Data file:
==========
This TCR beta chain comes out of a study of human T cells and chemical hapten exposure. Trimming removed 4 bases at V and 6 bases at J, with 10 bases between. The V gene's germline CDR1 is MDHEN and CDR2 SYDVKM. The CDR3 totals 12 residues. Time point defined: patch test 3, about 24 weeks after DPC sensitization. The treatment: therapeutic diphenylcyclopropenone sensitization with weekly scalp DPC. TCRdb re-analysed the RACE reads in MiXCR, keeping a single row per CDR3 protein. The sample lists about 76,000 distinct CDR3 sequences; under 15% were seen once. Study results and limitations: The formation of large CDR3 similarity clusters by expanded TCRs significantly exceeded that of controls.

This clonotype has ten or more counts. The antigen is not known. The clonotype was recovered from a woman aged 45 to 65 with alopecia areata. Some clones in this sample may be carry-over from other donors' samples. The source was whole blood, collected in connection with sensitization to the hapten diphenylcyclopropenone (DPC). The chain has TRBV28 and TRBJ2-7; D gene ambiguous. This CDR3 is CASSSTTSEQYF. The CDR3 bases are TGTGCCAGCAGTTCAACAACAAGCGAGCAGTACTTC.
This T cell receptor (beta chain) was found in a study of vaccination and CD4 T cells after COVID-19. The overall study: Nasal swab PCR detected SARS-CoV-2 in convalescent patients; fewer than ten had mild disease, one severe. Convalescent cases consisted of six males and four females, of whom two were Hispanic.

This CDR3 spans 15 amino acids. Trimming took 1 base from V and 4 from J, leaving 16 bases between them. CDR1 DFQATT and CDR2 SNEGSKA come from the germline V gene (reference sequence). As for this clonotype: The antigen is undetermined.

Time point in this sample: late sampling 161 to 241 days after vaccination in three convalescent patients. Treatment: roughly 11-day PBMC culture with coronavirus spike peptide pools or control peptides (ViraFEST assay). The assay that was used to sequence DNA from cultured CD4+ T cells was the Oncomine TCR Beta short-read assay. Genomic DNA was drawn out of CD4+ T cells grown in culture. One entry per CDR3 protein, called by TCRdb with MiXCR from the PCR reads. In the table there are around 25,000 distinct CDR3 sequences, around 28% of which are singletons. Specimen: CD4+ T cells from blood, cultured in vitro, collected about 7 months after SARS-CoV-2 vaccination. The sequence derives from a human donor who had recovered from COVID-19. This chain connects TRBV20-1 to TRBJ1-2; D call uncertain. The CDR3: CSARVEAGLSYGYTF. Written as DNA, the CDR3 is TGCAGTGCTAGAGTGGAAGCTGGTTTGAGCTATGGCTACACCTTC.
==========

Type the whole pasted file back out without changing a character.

This TCR beta chain comes out of a study of human T cells and chemical hapten exposure. Trimming removed 4 bases at V and 6 bases at J, with 10 bases between. The V gene's germline CDR1 is MDHEN and CDR2 SYDVKM. The CDR3 totals 12 residues. Time point defined: patch test 3, about 24 weeks after DPC sensitization. The treatment: therapeutic diphenylcyclopropenone sensitization with weekly scalp DPC. TCRdb re-analysed the RACE reads in MiXCR, keeping a single row per CDR3 protein. The sample lists about 76,000 distinct CDR3 sequences; under 15% were seen once. Study results and limitations: The formation of large CDR3 similarity clusters by expanded TCRs significantly exceeded that of controls.

This clonotype has ten or more counts. The antigen is not known. The clonotype was recovered from a woman aged 45 to 65 with alopecia areata. Some clones in this sample may be carry-over from other donors' samples. The source was whole blood, collected in connection with sensitization to the hapten diphenylcyclopropenone (DPC). The chain has TRBV28 and TRBJ2-7; D gene ambiguous. This CDR3 is CASSSTTSEQYF. The CDR3 bases are TGTGCCAGCAGTTCAACAACAAGCGAGCAGTACTTC.
This T cell receptor (beta chain) was found in a study of vaccination and CD4 T cells after COVID-19. The overall study: Nasal swab PCR detected SARS-CoV-2 in convalescent patients; fewer than ten had mild disease, one severe. Convalescent cases consisted of six males and four females, of whom two were Hispanic.

This CDR3 spans 15 amino acids. Trimming took 1 base from V and 4 from J, leaving 16 bases between them. CDR1 DFQATT and CDR2 SNEGSKA come from the germline V gene (reference sequence). As for this clonotype: The antigen is undetermined.

Time point in this sample: late sampling 161 to 241 days after vaccination in three convalescent patients. Treatment: roughly 11-day PBMC culture with coronavirus spike peptide pools or control peptides (ViraFEST assay). The assay that was used to sequence DNA from cultured CD4+ T cells was the Oncomine TCR Beta short-read assay. Genomic DNA was drawn out of CD4+ T cells grown in culture. One entry per CDR3 protein, called by TCRdb with MiXCR from the PCR reads. In the table there are around 25,000 distinct CDR3 sequences, around 28% of which are singletons. Specimen: CD4+ T cells from blood, cultured in vitro, collected about 7 months after SARS-CoV-2 vaccination. The sequence derives from a human donor who had recovered from COVID-19. This chain connects TRBV20-1 to TRBJ1-2; D call uncertain. The CDR3: CSARVEAGLSYGYTF. Written as DNA, the CDR3 is TGCAGTGCTAGAGTGGAAGCTGGTTTGAGCTATGGCTACACCTTC.